■ To secure a client2 for life.
If you only achieve the first goal, you are not allowed to be unhappy. However, you certainly should do whatever is in your control to accomplish the second, third, and fourth goals as well. At a lower scale than a reference is pure appreciation. You should ask for honest feedback on your or your team’s performance at various intervals during the engagement. However, it is not usually a client priority to provide the feedback—unless, of course, you are failing miserably and their career is affected.
You are the one who ultimately needs to know whether you are providing good work and good value to the client. Do not be hung up on making sure the spotlight is on you and your work. This kind of hang-up is an albatross to success for a consultant. There sometimes is a complex chain between the client admitting there was a problem and wanting to do something about it. This doesn’t always translate into you being the solution. In fact, the best mindset to have about consulting is that you are there to help the client succeed.
Corporations Are Problem Creators
Speaking of problems and solutions, ever since man first decided to work together to bring down the beast, disagreements about the collaborations between people have existed. The process has been refined over the years, and there is a normative business behavior pattern. However, this has not erased conflict. The rapid consolidation among corporations these days actually exacerbates human interaction issues. And, folks, humans create the problems that other humans fix.
I get involved in client problems so deeply that sometimes the only seemingly sane thing to think is that once the problem is solved, as complex as it is, it’s smooth sailing from there for the client. Wall Street will love it, the stock will jump, sales will rise, competitive advantages will be locked up, and the competition will be doomed. I love solving problems, but there’s always another one. It’s like a balloon where once you squeeze one end, out pops a bubble at the other end. Squeeze it, and...well, you get the picture. Problem number two—a distant, uninteresting problem two weeks ago—is now priority one.
Keep an eye out for your client’s problems that you can solve...er, help them solve.
Consulting is About Tradeoffs
It is a tremendously key skill to be able to articulate various ways to get to an end state. These end states usually come with tradeoffs that look like this:
Lots of people on the project
Low business involvement
Just the end goal
Fewer people on the project.
High business involvement
Interim goals along the way to an end goal
Your client may be pushing you into one extreme or the other, only to find out he is ultimately not willing to live with the tradeoffs that come with that selection. For example, you are asked to complete a project in three months. You think that is very reasonable, so you only bring one additional person with you to accomplish the task.
One month into the project, something seems to have changed. The client is suddenly looking at the project for the deliverables. Perhaps he shares with you some of the new pressures that he is under; perhaps not. Either way, it’s time to get more aggressive with the project. You may need to move toward the aggressive side of the tradeoffs. While you should have had the tradeoff conversation with the client already, it’s now time to lay out some new possibilities for the client. You can add another person and meet the deliverable goals more quickly. You can cut some corners to get to the deliverables more quickly. You can more sharply define the expected deliverables so you are sure you are working spot-on to the specific, grievous problem. You can enlist more support or involvement from the client team. Et cetera... You need to know your deliverables well enough to present these alternatives at all times. You furthermore should be sensing the “tea leaves” of the project and suggesting the alternatives that make sense for the client.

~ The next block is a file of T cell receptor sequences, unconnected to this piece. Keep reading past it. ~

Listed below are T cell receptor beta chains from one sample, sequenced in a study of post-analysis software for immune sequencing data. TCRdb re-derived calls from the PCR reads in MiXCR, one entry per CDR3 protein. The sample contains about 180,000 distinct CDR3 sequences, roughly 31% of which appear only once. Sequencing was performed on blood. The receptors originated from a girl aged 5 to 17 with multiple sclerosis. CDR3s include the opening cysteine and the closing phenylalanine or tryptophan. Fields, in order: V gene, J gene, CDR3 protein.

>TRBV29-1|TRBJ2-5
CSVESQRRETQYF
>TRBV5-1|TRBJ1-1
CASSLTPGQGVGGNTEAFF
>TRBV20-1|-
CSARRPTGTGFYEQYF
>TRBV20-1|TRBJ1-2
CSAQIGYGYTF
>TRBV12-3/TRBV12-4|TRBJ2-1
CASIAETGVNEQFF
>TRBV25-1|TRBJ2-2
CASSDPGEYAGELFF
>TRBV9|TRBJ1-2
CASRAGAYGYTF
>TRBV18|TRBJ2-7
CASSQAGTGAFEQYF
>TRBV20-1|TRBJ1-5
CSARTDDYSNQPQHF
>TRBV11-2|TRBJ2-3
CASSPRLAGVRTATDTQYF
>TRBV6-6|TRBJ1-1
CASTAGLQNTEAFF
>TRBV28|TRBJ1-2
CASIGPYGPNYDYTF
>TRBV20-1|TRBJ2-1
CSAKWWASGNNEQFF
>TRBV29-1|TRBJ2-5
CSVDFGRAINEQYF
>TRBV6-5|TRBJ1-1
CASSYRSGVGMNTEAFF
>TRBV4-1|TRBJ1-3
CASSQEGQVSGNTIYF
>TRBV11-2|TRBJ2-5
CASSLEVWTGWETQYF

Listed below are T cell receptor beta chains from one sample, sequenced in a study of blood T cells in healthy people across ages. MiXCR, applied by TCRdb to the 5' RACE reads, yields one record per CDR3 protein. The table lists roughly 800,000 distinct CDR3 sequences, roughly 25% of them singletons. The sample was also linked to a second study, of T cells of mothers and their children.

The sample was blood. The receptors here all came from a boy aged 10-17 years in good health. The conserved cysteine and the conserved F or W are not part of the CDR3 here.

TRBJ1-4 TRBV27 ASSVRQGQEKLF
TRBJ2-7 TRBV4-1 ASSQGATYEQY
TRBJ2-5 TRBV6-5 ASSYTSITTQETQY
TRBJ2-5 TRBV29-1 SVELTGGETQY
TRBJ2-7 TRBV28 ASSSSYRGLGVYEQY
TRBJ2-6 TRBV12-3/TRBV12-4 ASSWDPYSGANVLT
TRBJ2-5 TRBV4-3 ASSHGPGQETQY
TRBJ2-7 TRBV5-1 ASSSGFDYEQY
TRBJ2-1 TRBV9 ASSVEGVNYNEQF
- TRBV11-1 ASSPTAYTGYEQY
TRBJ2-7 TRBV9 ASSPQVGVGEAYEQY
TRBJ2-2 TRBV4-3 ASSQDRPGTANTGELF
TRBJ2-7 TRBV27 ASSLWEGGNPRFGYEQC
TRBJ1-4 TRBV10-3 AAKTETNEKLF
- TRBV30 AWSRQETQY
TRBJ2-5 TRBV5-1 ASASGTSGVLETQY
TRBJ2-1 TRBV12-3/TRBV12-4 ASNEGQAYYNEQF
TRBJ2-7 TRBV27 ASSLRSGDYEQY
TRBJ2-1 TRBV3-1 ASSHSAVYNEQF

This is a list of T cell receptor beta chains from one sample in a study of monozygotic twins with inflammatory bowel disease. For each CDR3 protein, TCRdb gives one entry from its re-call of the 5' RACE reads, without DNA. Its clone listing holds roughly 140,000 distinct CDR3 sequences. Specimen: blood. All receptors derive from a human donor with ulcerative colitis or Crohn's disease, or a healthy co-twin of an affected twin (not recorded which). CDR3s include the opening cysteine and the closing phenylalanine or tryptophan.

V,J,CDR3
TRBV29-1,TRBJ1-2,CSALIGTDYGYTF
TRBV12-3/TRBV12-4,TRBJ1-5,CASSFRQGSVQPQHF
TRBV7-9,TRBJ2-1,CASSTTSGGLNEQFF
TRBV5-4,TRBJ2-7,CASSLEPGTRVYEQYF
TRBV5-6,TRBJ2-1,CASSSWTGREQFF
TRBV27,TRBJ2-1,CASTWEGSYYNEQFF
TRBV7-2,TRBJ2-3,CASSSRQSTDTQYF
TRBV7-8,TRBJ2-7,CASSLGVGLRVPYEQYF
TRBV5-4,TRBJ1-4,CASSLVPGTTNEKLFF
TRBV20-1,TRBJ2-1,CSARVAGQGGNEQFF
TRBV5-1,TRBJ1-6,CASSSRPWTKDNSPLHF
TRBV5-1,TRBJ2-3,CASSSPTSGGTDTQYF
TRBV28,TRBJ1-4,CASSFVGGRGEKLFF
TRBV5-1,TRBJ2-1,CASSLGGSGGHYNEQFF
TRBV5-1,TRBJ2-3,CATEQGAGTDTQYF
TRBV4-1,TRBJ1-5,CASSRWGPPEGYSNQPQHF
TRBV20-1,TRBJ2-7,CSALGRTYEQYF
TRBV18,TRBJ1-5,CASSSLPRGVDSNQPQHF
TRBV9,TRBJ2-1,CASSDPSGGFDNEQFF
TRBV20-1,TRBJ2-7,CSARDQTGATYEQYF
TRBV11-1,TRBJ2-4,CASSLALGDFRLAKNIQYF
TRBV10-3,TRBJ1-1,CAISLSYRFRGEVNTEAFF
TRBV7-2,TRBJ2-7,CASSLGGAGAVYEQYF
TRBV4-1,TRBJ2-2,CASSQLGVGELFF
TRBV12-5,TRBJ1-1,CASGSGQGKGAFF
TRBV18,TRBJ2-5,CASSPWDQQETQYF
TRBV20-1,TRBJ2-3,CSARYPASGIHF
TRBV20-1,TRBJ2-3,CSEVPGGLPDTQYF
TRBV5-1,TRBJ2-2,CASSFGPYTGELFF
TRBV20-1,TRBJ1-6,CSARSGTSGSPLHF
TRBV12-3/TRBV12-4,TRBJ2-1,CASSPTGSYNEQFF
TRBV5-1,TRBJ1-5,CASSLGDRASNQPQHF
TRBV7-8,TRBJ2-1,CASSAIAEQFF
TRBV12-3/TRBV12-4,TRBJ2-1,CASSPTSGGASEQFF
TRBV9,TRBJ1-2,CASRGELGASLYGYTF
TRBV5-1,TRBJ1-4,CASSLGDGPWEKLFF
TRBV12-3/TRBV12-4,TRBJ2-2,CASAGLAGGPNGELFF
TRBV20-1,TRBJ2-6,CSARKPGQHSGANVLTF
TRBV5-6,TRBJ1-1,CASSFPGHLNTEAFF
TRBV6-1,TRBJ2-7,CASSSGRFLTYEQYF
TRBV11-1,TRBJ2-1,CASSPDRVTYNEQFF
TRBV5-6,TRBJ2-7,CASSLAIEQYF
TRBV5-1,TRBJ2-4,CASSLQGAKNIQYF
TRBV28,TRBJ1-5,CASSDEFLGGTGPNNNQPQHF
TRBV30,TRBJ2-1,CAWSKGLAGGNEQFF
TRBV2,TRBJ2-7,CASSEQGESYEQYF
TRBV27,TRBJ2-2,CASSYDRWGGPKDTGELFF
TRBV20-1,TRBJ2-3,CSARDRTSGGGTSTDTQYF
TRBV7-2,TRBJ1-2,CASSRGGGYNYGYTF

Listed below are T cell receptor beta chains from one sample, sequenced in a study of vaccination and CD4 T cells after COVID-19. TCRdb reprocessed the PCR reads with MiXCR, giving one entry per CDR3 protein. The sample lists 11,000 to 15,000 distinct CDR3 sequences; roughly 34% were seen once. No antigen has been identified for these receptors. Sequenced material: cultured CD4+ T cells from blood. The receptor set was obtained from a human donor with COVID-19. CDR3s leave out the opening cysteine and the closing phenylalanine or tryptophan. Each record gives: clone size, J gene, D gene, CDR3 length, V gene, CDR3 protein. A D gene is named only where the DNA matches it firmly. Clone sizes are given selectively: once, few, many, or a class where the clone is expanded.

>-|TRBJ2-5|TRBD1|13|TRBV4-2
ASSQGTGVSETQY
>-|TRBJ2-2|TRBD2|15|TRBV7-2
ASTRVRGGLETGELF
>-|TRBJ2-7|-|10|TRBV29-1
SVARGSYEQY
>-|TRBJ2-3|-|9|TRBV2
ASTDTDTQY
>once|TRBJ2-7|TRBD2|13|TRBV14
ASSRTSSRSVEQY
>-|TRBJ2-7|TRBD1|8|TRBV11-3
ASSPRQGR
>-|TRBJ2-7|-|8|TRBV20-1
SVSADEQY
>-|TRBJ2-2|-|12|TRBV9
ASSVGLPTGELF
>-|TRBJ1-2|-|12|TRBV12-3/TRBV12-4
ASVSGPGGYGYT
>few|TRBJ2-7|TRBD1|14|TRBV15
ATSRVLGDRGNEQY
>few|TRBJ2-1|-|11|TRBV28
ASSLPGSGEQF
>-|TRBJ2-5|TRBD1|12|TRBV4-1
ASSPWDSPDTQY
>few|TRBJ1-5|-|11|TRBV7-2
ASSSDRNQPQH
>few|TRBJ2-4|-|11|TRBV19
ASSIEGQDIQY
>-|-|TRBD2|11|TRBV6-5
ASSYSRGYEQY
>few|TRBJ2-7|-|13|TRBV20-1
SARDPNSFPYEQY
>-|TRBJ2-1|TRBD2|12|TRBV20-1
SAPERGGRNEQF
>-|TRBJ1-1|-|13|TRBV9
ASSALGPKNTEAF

Most environments resemble a mishmash (yes, that’s the technical term) of the good and the bad. It’s a combination of well architected structures and those that were obviously designed to meet an urgent need regardless of the longer-term consequences. This dualistic reality is true for all organizations. Are the well-architected structures right and the others wrong? That depends on your perspective. There is no easy answer.
However, there are effectiveness and efficiency measures. Effectiveness is measured by the client’s ability to meet specific needs—and how long they are going to be able to do so with current support levels before re-architecting is necessary. A quick and dirty solution may meet a singular short-term need in a timely and very effective manner, and it may be well architected when you don’t consider the longer-term needs. However, it is efficiency that usually enforces good solution architecture.
For example, many corporate programs still operate using fairly rudimentary, home-built solutions that conform to no guidelines. As the needs grow—and especially the need to integrate—the patchwork approach required to pull together the disparate structures grows too...and it becomes painful.
Essentially, these departments wish they had a more suitable corporate approach, where all the requirements—both now and in the future—can be met, so that they can immediately exploit the data or quickly add it when needed. How long until they bite the bullet and consolidate into a “bigger hat” solution? It will likely happen, but when? However, if the unarchitected components meet the need accurately and in a timely fashion, it is difficult to argue that the solution is wrong.